BEAMINSTER: A LITTLE HISTORY
Beaminster is surrounded by hills where ancient trackways and burial mounds suggesting human activity has taken place here for over 3000 years. Recorded as ‘Bebyngminster’ in the 7th century by the time of the Domesday Survey in 1086 ‘Betminster’ probably had about 300 inhabitants.
From its earliest times Beaminster was an agricultural economy, prosperity and growth coming from the wool cloth trade and the manufacture of sailcloth, sack-cloth, rope and twine from locally grown flax and hemp. In 1284 it was granted a charter for a market once a week and a three-day fair in September.
Beaminster’s fine church, St Mary’s, built on the site of an earlier Norman church has a 100-foot tower, erected in about 1500, which is one of the highest in Dorset. One of the carvings on the west face is a man with a fuller’s bat and mill used in the flax trade.
Since Leland wrote of his travels between 1535-43 describing Beaminster as ‘a praety market town … and lyith in one street from north to south: and another from west to est’ there has really been little physical change.
In 1644 Beaminster was strongly Parliamentarian. A fire, started by Royalist troops occupying the town destroyed three-quarters of its buildings. Fire was an ever-present threat; flames could spread rapidly across the thatched roofs. In 1684 and 1781 the centre of the town was devastated again.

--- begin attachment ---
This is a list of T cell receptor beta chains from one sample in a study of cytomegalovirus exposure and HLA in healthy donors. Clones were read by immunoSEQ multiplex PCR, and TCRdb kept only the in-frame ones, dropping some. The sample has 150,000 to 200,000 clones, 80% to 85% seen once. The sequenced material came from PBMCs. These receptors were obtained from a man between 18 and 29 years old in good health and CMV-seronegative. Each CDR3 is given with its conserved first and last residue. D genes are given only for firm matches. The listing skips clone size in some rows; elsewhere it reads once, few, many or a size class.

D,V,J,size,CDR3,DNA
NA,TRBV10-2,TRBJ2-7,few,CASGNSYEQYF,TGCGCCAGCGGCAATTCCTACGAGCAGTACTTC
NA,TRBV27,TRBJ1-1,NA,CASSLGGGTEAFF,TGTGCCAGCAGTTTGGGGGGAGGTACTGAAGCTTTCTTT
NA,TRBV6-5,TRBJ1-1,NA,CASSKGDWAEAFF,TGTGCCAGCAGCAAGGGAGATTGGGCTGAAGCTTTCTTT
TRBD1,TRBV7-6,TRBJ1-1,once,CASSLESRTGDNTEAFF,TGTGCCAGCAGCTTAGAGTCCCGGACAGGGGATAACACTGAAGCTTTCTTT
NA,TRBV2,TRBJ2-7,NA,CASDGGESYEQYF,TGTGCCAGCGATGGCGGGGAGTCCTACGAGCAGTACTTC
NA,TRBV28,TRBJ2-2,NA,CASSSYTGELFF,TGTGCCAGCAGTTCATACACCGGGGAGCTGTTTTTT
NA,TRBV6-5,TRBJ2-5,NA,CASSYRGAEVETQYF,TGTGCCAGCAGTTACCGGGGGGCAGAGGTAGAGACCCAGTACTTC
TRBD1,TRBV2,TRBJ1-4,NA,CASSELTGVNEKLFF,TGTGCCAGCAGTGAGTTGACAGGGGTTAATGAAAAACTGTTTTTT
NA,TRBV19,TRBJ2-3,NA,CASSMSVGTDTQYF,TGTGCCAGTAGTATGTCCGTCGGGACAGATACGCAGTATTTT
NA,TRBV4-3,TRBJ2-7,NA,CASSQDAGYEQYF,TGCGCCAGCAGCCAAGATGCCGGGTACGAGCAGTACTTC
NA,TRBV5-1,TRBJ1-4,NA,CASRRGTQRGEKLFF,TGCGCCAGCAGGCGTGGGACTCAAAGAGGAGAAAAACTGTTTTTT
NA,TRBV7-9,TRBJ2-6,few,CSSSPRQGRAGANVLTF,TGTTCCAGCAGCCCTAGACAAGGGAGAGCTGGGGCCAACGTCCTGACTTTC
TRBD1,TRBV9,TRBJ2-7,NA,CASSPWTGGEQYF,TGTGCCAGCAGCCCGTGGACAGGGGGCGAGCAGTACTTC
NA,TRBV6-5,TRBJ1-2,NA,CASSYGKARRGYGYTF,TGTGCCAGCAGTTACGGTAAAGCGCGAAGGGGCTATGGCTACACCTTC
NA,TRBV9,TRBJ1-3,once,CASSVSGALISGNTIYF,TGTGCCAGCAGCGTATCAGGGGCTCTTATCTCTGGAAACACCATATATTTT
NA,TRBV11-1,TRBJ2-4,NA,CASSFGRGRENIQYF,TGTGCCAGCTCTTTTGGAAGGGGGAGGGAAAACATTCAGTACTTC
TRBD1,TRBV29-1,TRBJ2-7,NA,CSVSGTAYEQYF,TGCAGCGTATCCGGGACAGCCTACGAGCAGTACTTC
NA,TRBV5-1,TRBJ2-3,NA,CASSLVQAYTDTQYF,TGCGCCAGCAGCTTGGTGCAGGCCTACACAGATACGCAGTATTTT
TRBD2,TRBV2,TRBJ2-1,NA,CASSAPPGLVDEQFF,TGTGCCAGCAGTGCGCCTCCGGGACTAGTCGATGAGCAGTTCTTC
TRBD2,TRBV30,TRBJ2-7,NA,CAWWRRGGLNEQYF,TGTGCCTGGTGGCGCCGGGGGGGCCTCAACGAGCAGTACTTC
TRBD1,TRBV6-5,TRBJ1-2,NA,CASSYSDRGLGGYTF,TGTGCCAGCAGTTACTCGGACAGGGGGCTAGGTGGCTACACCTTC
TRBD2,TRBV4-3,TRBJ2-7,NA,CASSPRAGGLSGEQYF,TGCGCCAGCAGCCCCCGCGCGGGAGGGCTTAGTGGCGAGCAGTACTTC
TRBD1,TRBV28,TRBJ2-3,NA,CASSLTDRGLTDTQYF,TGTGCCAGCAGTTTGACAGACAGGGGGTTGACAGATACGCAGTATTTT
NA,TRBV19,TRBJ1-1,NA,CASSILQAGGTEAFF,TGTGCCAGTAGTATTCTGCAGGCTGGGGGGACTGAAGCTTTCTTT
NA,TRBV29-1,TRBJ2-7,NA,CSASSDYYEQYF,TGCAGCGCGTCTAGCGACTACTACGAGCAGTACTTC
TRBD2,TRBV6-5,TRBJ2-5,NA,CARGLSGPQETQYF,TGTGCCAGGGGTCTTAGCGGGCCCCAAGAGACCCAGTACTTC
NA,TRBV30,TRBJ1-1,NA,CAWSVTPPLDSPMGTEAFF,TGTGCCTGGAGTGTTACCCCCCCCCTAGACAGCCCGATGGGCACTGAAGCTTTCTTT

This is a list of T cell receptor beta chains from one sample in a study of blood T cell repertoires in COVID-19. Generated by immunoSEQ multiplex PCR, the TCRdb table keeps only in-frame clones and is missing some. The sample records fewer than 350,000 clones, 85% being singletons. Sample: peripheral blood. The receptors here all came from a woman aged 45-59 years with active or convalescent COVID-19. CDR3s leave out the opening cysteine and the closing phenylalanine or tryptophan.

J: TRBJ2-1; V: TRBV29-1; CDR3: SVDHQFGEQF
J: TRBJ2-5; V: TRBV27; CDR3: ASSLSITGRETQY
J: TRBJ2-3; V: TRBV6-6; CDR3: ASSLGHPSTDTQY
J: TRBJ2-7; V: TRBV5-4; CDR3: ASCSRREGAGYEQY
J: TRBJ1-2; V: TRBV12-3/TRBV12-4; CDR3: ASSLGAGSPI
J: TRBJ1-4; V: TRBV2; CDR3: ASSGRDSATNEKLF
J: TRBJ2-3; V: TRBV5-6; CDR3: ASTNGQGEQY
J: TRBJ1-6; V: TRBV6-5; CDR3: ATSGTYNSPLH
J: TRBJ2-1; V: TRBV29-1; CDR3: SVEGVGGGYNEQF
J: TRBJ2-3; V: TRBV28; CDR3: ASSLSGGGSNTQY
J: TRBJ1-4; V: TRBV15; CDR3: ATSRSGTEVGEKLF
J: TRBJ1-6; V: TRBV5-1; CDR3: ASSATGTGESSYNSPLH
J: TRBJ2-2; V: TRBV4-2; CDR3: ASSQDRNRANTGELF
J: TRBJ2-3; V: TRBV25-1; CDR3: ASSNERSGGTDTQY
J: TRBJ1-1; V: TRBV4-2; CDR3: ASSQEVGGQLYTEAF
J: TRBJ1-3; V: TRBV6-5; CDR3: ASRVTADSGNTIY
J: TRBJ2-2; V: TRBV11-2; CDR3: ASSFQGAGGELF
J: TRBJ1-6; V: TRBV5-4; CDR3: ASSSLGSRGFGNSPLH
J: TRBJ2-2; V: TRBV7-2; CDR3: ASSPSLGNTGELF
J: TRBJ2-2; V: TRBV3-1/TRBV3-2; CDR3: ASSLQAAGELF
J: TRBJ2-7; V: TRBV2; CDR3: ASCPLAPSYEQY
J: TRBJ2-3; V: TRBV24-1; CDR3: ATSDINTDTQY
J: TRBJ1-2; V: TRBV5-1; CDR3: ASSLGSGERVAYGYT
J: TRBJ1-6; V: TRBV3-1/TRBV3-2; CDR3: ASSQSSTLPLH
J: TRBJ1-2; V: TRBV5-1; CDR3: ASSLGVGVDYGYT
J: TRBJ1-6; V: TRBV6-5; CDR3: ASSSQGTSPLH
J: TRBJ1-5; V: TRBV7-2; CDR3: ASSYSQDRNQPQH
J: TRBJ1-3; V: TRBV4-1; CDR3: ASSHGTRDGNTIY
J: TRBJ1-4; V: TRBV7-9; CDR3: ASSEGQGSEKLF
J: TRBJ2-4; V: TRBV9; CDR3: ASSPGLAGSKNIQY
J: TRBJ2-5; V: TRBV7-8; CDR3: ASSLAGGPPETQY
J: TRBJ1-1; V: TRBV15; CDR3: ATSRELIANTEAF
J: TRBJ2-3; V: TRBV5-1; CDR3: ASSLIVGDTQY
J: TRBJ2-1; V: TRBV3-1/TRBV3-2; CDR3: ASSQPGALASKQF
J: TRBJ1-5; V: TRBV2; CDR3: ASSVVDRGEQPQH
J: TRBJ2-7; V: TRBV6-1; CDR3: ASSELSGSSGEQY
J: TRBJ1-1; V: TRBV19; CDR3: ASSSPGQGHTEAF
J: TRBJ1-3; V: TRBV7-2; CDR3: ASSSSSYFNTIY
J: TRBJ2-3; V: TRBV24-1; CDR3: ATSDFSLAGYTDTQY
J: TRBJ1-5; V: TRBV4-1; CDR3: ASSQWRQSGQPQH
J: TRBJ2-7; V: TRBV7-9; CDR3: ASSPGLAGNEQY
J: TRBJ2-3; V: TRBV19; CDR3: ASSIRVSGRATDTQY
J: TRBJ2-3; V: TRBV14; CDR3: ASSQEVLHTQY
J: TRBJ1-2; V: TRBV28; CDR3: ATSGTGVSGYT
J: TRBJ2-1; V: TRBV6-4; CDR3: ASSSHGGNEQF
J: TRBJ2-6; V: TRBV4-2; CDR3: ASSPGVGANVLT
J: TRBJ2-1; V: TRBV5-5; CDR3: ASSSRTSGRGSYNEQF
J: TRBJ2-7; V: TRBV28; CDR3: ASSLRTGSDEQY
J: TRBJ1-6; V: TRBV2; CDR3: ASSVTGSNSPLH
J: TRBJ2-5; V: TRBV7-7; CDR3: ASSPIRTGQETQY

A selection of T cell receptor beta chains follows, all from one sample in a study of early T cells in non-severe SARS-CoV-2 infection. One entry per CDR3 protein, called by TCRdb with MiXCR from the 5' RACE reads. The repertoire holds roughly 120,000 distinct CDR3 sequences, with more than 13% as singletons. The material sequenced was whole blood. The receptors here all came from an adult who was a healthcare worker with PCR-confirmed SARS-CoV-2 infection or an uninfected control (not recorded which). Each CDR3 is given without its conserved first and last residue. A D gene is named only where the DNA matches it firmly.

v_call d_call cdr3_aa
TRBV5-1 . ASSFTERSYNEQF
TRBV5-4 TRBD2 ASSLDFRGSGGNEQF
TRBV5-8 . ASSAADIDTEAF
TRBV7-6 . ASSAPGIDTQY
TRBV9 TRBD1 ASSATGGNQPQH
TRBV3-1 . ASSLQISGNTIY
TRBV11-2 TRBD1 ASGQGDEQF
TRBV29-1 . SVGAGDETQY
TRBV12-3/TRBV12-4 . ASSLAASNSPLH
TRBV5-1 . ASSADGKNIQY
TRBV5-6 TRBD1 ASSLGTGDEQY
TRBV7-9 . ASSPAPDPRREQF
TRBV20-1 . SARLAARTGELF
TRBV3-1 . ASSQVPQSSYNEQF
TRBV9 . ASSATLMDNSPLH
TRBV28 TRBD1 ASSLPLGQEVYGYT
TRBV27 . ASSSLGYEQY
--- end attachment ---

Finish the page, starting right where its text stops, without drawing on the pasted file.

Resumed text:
The Square has been the centre of town-life for centuries. Long gone are the market cross and stocks, so too is the Market House that provided an inn, butchers shambles and town hall; it was demolished in 1886.
Today, standing within an attractive mix of late-18th and early 19th century buildings the Robinson Memorial, known as “Julia”, is the focal point. It is a covered market cross erected in 1906 by Vincent Robinson of Parnham in memory of his sister.
Horn Hill Tunnel, paid for by public subscription, was begun in 1830 creating a new north-south route for the daily coaches and carriers’ carts.
The tunnel was opened with great ceremony on 29th June 1832 with 21-gun salutes, speeches, a grand procession, fireworks and a fair, attracting huge crowds.
It is the only pre-railway road tunnel still in everyday use.
Beaminster is ‘Emminster’ in Thomas Hardy’s ‘Tess of the d’Urbervilles’ . His heroine, Tess, was played on the London stage in 1929 by Gertrude Bugler, who lived in Beaminster and was Hardy’s own choice for the role.
Others too played a part on a much wider stage:
- Thomas Spratt (b 1635) was a Beaminster man. He became Bishop of Rochester and was a founder member of the Royal Society.
- Samuel Hearne (d1792) was a schoolboy here and gained fame for his explorations in the Canadian Arctic; he is believed to be one of the real-life figures inspiring Coleridge’s ‘Ancient Mariner’.
- Richard Waygood, started an iron-works and engineering business in the town in 1833 and, after moving to London, produced a hydraulic lift. His name lived on when the company was eventually taken over by an American lift-maker forming Waygood-Otis.
- In 1915 Lieutenant William Rhodes-Moorhouse, whose family resided at Parnham House, was posthumously awarded the Victoria Cross, the first airman to be granted this honour.
You can learn more about Beaminster’s history at Beaminster Museum. Visit our website: http://www.beaminstermuseum.org
© Beaminster Museum 2009